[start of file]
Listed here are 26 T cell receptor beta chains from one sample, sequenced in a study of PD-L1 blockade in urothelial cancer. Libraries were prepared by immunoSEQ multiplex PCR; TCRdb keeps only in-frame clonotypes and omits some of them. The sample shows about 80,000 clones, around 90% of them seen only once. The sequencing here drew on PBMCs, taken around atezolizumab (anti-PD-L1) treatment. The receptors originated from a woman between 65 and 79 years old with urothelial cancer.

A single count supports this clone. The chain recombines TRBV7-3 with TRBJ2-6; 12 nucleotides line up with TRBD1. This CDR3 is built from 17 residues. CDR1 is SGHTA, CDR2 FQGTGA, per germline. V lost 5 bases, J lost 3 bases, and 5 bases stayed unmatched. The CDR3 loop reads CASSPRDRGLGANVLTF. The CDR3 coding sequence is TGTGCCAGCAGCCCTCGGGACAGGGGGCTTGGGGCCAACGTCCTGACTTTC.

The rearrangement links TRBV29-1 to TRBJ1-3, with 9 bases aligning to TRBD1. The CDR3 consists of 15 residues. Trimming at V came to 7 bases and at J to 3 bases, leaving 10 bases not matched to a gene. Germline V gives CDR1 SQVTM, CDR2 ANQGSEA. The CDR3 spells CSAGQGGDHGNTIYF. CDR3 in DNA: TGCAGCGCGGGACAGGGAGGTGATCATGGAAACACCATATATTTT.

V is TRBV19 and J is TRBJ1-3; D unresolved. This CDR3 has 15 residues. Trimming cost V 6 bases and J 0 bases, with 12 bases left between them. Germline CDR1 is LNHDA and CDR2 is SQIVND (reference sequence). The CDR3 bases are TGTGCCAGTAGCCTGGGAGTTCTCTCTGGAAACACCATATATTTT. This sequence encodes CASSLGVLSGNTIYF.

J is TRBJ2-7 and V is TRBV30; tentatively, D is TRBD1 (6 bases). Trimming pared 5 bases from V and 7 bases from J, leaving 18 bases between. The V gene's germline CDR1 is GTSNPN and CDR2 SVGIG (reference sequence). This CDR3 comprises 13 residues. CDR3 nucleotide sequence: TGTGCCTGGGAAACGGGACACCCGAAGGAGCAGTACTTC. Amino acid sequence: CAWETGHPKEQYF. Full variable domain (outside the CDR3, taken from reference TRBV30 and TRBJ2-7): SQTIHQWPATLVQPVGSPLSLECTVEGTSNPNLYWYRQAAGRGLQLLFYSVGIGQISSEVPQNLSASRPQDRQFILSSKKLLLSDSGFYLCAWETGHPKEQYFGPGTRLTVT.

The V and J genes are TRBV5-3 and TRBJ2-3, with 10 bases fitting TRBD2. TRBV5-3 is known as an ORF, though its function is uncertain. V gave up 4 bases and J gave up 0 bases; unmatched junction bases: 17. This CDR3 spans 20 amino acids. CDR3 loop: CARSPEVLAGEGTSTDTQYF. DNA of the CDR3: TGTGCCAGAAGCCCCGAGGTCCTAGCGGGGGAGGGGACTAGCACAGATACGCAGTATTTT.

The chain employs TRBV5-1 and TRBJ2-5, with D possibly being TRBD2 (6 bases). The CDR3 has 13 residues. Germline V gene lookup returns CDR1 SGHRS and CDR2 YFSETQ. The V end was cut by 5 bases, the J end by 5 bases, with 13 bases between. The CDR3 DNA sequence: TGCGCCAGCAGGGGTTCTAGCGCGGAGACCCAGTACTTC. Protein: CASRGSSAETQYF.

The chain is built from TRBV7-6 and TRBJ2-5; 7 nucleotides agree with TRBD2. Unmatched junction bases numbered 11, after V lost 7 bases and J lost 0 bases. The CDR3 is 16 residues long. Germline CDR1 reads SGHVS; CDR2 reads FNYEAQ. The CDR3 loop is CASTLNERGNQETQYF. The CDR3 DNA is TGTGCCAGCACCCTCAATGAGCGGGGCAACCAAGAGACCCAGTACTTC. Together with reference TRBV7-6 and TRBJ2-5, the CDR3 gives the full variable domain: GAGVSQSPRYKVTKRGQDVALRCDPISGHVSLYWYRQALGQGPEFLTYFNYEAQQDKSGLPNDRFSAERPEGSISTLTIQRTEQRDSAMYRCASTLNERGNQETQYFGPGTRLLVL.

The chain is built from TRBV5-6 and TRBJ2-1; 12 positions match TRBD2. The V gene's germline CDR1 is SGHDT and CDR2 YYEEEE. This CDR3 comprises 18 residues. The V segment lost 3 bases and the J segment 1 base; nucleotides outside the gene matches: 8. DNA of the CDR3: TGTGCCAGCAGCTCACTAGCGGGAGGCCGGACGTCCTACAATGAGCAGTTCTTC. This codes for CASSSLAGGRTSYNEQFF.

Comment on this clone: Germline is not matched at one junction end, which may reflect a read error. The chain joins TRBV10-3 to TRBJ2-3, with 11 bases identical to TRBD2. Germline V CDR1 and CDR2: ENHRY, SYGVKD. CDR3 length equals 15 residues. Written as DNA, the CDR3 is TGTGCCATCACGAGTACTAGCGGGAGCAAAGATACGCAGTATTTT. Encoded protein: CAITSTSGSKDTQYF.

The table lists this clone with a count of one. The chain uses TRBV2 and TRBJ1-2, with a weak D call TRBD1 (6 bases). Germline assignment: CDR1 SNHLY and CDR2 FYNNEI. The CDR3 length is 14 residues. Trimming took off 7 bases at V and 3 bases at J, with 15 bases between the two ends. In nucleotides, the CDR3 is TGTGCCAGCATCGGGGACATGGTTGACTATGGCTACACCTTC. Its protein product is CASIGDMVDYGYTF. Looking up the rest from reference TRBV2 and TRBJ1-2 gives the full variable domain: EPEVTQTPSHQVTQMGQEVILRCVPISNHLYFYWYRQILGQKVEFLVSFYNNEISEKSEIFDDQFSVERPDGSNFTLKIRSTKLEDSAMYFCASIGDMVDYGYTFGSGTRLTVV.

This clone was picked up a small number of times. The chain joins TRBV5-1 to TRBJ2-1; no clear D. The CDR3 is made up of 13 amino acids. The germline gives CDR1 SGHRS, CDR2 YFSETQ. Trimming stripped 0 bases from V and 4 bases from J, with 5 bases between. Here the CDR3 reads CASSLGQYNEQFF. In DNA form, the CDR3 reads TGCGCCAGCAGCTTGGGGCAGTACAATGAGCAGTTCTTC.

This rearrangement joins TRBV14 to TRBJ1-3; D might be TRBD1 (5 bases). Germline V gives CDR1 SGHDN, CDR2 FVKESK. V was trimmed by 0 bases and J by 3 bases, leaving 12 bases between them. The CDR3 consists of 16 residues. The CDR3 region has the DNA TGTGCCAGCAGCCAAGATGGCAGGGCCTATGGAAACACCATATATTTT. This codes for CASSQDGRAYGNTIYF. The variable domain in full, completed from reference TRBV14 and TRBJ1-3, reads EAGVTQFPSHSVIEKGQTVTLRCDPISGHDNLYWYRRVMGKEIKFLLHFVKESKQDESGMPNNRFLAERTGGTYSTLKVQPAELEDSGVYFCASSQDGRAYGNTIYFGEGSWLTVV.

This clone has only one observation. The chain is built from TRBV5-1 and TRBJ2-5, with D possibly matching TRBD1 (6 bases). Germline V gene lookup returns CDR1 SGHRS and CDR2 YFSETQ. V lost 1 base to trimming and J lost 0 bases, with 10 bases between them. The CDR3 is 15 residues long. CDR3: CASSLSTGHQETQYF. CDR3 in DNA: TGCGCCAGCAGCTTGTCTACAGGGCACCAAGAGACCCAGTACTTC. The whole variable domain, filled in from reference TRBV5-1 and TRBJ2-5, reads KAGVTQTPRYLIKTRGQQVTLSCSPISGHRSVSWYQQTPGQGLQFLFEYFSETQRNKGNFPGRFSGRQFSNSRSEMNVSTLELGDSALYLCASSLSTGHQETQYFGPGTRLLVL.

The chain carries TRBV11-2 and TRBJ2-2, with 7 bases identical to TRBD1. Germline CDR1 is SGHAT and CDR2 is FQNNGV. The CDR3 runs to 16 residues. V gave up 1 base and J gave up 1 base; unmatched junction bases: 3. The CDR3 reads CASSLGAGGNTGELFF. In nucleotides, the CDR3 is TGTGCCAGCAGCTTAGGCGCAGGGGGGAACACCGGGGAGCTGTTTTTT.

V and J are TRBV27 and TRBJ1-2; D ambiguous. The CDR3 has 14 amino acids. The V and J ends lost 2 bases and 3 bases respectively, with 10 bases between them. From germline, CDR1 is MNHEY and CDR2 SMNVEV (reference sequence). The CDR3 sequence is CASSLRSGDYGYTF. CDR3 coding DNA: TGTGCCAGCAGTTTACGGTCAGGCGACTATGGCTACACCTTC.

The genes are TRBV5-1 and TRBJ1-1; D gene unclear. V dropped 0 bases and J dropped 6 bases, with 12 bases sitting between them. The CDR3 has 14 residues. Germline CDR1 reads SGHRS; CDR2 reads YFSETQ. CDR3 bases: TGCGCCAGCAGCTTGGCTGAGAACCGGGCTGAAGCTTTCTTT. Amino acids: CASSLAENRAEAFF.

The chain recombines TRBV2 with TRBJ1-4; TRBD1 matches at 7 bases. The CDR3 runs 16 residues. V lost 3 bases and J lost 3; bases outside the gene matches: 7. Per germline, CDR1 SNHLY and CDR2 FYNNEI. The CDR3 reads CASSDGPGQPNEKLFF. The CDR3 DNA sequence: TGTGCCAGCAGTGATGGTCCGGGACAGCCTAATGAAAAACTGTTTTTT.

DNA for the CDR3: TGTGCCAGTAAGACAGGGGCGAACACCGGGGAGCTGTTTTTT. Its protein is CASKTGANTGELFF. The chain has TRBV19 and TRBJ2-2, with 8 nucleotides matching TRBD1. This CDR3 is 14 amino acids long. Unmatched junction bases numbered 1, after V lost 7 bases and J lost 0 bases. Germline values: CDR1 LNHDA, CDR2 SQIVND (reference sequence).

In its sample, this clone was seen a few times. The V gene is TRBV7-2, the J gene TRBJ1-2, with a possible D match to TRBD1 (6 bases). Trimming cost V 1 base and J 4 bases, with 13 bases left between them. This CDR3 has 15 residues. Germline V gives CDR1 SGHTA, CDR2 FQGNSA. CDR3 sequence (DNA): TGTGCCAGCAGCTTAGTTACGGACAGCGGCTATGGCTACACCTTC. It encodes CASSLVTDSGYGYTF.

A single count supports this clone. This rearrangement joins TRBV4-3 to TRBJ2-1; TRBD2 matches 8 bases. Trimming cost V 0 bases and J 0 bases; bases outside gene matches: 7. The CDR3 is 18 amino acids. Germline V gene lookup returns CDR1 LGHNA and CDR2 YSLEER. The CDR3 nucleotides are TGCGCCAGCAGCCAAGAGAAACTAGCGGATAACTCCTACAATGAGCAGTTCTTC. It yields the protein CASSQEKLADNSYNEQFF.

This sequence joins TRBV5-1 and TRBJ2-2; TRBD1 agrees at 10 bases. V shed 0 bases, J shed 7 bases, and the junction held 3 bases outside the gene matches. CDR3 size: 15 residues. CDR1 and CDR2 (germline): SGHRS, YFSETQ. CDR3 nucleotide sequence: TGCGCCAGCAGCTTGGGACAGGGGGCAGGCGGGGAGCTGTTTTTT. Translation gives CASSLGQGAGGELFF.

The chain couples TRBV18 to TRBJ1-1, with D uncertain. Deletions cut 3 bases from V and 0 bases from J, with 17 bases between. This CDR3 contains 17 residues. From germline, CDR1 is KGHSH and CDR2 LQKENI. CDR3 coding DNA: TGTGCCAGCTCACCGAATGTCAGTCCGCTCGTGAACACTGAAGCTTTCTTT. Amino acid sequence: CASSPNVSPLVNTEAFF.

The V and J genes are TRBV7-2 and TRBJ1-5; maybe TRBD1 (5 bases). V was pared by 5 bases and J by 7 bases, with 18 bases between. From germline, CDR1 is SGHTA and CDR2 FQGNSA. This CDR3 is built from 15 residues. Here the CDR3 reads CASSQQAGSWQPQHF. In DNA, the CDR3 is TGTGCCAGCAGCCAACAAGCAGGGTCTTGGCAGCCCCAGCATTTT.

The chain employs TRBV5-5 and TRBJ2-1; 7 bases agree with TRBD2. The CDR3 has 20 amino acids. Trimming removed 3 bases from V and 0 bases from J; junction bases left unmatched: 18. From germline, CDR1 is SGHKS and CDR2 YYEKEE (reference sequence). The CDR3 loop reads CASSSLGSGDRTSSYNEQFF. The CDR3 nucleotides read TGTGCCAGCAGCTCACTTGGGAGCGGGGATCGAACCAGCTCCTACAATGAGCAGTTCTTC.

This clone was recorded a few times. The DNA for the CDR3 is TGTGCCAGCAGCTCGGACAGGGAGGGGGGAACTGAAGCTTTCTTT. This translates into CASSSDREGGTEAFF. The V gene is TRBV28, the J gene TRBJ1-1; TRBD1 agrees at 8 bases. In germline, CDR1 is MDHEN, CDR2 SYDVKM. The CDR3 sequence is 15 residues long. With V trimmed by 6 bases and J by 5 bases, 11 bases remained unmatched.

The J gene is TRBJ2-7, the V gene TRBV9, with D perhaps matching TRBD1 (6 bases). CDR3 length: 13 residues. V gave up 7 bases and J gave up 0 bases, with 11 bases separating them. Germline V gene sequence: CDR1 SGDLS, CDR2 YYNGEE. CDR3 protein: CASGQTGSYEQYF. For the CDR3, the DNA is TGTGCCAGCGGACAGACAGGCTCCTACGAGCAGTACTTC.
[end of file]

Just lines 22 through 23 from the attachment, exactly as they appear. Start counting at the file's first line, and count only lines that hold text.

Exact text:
This sequence joins TRBV5-1 and TRBJ2-2; TRBD1 agrees at 10 bases. V shed 0 bases, J shed 7 bases, and the junction held 3 bases outside the gene matches. CDR3 size: 15 residues. CDR1 and CDR2 (germline): SGHRS, YFSETQ. CDR3 nucleotide sequence: TGCGCCAGCAGCTTGGGACAGGGGGCAGGCGGGGAGCTGTTTTTT. Translation gives CASSLGQGAGGELFF.

The chain couples TRBV18 to TRBJ1-1, with D uncertain. Deletions cut 3 bases from V and 0 bases from J, with 17 bases between. This CDR3 contains 17 residues. From germline, CDR1 is KGHSH and CDR2 LQKENI. CDR3 coding DNA: TGTGCCAGCTCACCGAATGTCAGTCCGCTCGTGAACACTGAAGCTTTCTTT. Amino acid sequence: CASSPNVSPLVNTEAFF.